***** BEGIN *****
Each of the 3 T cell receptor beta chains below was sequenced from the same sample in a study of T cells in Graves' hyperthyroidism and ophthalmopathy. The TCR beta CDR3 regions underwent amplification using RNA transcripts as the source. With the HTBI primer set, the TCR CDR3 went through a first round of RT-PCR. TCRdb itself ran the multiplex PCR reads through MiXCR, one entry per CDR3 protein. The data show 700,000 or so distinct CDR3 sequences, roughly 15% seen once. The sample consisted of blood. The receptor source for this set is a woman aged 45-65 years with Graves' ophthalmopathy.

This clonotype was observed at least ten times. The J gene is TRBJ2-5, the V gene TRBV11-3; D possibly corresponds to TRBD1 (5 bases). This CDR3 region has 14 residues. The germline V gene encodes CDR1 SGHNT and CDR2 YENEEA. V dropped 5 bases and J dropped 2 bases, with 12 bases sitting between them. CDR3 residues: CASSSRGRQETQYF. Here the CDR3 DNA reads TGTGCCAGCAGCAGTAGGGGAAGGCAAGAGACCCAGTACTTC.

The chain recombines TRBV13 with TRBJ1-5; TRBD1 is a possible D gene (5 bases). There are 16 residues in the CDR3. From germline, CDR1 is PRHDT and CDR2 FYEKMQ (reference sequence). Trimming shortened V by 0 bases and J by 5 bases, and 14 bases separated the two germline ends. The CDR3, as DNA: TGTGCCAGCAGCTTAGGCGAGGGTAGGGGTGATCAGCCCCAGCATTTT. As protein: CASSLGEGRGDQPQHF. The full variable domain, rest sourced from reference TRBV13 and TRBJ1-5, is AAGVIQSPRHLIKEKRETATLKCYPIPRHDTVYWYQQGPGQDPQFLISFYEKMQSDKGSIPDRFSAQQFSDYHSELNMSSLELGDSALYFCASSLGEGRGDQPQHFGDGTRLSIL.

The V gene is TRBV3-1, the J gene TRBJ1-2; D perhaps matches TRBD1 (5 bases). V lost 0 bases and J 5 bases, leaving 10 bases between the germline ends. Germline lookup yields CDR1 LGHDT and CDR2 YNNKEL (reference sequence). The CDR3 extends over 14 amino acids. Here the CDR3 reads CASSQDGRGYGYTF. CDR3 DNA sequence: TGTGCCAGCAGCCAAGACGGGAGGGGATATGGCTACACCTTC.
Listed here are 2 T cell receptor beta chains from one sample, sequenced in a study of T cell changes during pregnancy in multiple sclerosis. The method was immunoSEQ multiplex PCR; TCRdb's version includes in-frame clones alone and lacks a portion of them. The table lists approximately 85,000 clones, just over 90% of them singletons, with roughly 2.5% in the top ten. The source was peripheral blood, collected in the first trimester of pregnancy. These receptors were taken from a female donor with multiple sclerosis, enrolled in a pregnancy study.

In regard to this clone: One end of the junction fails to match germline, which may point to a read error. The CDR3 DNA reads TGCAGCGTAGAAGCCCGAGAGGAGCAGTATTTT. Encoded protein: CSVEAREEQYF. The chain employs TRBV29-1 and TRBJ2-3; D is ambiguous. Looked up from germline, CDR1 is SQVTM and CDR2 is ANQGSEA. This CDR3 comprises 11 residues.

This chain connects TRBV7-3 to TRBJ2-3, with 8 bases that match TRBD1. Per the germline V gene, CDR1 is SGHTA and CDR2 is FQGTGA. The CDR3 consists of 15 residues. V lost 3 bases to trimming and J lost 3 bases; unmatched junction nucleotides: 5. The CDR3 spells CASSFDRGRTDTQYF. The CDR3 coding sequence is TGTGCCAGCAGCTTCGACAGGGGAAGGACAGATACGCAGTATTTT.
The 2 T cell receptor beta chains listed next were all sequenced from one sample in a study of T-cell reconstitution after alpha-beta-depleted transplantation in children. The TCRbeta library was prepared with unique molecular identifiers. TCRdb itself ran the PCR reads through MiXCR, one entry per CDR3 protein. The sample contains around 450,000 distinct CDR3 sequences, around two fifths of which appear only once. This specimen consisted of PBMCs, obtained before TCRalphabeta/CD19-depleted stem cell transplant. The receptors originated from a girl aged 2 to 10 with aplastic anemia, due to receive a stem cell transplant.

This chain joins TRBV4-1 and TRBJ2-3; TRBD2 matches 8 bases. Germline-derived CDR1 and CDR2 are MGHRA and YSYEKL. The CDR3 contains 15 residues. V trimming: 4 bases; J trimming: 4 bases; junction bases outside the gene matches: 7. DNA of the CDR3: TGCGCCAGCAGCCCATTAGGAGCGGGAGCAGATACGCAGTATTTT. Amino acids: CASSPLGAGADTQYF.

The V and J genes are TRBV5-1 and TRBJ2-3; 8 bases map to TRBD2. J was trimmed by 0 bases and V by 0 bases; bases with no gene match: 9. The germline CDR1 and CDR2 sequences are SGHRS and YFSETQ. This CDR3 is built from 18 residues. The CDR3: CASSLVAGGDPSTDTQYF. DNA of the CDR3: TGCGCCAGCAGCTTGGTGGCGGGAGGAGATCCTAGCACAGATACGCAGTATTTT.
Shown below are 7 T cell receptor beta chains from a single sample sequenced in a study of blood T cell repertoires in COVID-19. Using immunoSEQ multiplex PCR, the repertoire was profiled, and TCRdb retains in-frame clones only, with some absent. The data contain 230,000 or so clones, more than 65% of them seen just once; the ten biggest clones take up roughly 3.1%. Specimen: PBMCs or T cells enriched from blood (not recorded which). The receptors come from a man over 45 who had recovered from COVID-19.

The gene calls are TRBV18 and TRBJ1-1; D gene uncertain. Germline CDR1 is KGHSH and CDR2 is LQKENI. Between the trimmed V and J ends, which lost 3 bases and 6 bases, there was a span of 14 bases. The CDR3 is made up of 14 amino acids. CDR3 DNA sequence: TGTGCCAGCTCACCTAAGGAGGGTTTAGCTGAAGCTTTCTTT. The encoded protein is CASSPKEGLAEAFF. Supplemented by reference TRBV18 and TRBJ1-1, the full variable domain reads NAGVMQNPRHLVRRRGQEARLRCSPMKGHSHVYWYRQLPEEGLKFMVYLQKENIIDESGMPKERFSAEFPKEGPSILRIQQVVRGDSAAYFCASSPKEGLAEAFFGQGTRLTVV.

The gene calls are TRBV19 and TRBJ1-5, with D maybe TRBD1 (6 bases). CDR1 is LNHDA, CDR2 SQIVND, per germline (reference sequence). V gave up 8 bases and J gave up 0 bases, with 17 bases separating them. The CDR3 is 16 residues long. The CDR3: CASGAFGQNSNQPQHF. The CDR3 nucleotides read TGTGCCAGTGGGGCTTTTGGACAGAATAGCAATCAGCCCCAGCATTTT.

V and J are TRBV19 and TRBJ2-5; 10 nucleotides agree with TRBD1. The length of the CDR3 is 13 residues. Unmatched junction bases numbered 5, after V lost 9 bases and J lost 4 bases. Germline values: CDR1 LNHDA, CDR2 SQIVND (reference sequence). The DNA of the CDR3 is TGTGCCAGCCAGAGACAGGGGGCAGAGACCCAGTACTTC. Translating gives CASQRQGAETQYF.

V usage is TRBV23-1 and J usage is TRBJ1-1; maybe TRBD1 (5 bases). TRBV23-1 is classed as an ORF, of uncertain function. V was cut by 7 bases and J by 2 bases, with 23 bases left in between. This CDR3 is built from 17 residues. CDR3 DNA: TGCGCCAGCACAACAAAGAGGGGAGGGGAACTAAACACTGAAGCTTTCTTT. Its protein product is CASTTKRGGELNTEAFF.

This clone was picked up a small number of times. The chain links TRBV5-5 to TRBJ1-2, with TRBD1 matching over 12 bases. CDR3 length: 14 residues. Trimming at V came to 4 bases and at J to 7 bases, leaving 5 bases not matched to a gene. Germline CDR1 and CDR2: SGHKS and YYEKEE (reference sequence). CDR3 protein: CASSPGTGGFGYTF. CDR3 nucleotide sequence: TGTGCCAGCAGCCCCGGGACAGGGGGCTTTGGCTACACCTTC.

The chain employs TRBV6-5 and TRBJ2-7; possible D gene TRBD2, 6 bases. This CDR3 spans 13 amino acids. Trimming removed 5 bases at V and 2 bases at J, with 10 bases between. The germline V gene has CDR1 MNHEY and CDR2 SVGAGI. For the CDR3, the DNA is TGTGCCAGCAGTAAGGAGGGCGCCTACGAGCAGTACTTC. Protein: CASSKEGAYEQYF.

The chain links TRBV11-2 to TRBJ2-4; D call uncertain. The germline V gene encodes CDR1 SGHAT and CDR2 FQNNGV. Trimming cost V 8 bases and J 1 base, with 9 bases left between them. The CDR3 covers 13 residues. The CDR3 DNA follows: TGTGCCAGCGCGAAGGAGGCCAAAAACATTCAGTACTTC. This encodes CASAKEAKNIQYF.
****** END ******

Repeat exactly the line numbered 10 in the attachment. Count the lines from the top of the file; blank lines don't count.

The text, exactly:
The V and J genes are TRBV5-1 and TRBJ2-3; 8 bases map to TRBD2. J was trimmed by 0 bases and V by 0 bases; bases with no gene match: 9. The germline CDR1 and CDR2 sequences are SGHRS and YFSETQ. This CDR3 is built from 18 residues. The CDR3: CASSLVAGGDPSTDTQYF. DNA of the CDR3: TGCGCCAGCAGCTTGGTGGCGGGAGGAGATCCTAGCACAGATACGCAGTATTTT.